Cafe Ghia



The Family Restaurant was owned and operated by Carlos Colon from the mid-80s until his death in the late 90s. 

Carlos Colon was born and raised in Puerto Rico, the second oldest of 14 children. In the 50’s he left Puerto Rico for New York City at the age of fifteen by himself with nothing but his brother’s shoes. The journey took several days - including an unexpected two-day wait for his family to pick him up at the airport.

Carlos’ first job in Manhattan was at a deli in Hell’s Kitchen. He started out as a busboy, graduated to delivery boy, and finally became a cook. His next career was as the owner of a meat route. The long difficult hours resulted in serious damage to his knees which required surgery. Later in life he proudly showed off his “war wounds,” scars from 36 stitches on his knees.

Around this time, Carlos met his future wife Carmen through mutual friends - she was a showcase model doing soapbox commercials during intermissions for the Jefferson Theater on 14th Street. The young couple fell in love, got married and moved to the Lower East Side, where they raised their family of three daughters and eventually bought and ran several supermarkets.

In 1986, Carlos opened the Family Restaurant in one of 2 buildings that he owned in Bushwick. Carlos and Carmen ran the business together until they separated and Carlos moved in next door to 24 Irving. His three daughters worked at the restaurant every weekend.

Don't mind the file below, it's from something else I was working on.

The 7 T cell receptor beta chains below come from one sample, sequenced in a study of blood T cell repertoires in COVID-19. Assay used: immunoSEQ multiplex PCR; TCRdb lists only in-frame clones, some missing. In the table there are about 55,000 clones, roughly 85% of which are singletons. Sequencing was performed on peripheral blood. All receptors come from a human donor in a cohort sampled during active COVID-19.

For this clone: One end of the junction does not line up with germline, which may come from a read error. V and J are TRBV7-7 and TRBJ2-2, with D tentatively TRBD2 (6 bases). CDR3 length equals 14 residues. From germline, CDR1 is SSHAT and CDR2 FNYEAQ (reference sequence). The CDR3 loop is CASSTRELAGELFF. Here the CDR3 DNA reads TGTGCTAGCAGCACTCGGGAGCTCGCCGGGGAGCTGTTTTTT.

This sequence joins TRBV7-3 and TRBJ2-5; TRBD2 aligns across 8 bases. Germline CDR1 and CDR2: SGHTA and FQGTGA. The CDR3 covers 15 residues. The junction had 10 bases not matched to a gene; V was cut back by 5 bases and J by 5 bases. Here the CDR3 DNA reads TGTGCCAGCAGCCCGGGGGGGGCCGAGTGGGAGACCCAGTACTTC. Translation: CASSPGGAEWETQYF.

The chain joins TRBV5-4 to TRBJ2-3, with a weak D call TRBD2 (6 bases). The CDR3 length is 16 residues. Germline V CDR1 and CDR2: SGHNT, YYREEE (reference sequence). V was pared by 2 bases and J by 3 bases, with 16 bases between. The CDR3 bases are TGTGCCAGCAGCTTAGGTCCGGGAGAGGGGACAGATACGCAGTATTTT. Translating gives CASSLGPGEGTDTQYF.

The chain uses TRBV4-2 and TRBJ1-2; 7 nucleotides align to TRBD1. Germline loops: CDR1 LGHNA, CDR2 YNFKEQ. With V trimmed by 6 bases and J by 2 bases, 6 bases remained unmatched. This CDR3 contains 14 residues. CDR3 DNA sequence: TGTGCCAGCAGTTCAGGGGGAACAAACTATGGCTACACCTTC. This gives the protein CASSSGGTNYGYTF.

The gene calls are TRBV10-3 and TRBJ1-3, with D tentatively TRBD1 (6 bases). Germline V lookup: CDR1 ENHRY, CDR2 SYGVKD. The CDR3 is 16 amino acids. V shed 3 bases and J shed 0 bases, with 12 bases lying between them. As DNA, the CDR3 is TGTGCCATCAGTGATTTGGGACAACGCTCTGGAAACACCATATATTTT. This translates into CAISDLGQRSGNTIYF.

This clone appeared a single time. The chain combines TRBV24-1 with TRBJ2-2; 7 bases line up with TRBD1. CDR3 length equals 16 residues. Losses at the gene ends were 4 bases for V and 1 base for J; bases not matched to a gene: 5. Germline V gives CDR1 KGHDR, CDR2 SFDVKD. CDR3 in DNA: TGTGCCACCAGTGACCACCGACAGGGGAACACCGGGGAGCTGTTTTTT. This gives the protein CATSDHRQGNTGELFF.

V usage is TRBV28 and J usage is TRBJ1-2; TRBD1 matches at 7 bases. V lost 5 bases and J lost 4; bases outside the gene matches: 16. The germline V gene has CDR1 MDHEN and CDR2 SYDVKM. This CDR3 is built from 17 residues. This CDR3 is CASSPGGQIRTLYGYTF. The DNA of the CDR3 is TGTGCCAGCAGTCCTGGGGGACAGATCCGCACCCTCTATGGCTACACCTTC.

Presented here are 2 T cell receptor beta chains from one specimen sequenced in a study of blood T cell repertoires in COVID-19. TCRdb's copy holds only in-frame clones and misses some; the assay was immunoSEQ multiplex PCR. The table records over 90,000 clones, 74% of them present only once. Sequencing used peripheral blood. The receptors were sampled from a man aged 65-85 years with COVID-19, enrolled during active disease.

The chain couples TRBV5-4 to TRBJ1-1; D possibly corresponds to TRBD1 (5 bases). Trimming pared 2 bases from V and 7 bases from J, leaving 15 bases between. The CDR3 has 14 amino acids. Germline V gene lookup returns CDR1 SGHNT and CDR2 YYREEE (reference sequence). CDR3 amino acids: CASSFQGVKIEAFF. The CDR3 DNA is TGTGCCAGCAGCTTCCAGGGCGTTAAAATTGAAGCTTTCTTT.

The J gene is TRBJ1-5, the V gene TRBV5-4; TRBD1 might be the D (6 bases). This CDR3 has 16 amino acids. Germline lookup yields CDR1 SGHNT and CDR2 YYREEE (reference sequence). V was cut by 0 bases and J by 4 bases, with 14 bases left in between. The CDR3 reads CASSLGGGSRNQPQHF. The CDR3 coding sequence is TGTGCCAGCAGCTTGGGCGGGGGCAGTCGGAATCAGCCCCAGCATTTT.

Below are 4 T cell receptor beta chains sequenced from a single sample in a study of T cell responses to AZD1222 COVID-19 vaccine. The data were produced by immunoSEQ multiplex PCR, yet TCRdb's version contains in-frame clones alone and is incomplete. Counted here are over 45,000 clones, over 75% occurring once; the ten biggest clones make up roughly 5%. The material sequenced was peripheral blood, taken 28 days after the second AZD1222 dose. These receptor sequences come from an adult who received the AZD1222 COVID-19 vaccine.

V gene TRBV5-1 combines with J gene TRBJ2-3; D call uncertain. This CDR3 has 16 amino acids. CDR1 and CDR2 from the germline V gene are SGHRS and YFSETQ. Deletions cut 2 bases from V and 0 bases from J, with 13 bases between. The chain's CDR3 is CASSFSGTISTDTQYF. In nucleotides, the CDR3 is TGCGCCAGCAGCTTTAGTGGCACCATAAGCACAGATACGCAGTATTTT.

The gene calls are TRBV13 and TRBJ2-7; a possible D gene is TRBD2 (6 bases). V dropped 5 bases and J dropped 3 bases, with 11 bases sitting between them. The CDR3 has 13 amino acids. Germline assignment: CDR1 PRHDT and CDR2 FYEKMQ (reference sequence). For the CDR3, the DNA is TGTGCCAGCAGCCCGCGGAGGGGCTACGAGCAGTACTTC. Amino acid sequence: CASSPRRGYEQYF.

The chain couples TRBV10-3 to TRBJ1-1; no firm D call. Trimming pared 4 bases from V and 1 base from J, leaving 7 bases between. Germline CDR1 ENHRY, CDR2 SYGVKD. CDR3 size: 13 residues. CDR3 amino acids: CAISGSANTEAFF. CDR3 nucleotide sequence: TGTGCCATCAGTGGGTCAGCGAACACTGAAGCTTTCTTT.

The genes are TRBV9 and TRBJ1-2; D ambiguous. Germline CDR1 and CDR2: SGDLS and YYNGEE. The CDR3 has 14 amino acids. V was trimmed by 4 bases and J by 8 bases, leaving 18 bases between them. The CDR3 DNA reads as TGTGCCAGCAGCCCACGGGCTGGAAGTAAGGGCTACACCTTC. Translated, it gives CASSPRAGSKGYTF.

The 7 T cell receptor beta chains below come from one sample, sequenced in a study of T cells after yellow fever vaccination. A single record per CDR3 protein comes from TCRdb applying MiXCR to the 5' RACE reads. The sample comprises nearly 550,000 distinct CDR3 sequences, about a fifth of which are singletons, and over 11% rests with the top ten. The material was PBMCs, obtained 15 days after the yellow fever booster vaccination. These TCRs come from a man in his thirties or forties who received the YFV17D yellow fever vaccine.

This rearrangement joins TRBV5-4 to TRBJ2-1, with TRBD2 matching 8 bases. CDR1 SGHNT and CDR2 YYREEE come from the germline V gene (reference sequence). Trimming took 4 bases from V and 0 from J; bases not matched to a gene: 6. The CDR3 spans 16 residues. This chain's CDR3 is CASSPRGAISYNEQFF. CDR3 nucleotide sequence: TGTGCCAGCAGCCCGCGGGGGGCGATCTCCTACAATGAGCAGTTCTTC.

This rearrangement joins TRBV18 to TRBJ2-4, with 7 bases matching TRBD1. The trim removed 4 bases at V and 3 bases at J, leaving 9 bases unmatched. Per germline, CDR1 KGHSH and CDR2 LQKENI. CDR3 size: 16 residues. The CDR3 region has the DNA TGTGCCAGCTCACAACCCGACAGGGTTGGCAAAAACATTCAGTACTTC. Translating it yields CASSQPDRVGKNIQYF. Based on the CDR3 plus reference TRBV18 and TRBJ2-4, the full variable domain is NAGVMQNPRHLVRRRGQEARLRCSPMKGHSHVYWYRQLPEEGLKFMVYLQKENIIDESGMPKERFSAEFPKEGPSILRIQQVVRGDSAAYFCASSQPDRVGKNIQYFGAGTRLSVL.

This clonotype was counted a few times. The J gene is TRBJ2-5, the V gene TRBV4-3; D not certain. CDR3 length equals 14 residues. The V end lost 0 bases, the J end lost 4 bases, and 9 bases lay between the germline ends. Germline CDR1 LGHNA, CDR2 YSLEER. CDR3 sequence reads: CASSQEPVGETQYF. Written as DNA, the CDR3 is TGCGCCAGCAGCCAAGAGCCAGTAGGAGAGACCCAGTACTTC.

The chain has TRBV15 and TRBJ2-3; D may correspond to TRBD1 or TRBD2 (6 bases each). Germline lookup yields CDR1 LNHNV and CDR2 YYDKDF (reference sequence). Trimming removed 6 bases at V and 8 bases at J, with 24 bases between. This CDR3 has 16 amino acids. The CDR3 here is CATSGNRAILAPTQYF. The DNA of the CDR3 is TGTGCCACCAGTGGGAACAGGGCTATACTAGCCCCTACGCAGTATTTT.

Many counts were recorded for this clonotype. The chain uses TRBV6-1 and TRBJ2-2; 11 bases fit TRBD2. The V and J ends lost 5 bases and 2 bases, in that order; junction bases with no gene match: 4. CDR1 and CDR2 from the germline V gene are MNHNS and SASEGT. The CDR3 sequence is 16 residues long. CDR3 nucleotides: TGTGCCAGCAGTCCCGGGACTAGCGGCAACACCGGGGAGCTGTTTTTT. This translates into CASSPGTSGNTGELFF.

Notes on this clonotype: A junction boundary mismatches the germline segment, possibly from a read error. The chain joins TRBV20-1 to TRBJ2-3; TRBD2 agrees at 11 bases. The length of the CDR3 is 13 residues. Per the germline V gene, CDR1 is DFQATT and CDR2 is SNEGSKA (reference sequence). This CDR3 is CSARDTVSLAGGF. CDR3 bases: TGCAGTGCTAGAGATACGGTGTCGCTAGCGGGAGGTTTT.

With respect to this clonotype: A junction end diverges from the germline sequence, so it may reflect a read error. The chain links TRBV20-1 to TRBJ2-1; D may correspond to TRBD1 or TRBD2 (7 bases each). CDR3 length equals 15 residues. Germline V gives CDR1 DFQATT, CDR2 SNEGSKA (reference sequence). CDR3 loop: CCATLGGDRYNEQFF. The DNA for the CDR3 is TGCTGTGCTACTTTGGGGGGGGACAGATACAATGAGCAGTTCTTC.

Neighbors remember Carlos fondly - he woke up at 4AM every day to personally prepare his famous pork recipe and worked until close at 6PM. The holiday season was the spot’s busiest time and Carlos' coquito recipe earned rave reviews. He is remembered as an incredibly generous man, always willing to give food to those who needed it. 

Carlos owned The Family Restaurant until his death in September of 1999 at the young age of 59. His family proudly describes a man who came to this country with 5 cents in his pocket and with hard work turned it into a million dollars. His youngest daughter Adanette recalls asking her father if he considered himself Puerto Rican or Nuyorican  and he told her that he lived the American Dream - “there's nothing I couldn't do here.”


The Sign

The Family Restaurant sign was hand painted by a local artist and the scene depicts the mountains of Orocovis Puerto Rico where the Colon family lived. In the center of the sign is Carlos himself - roasting a pig in traditional style and wearing his signature guayabera.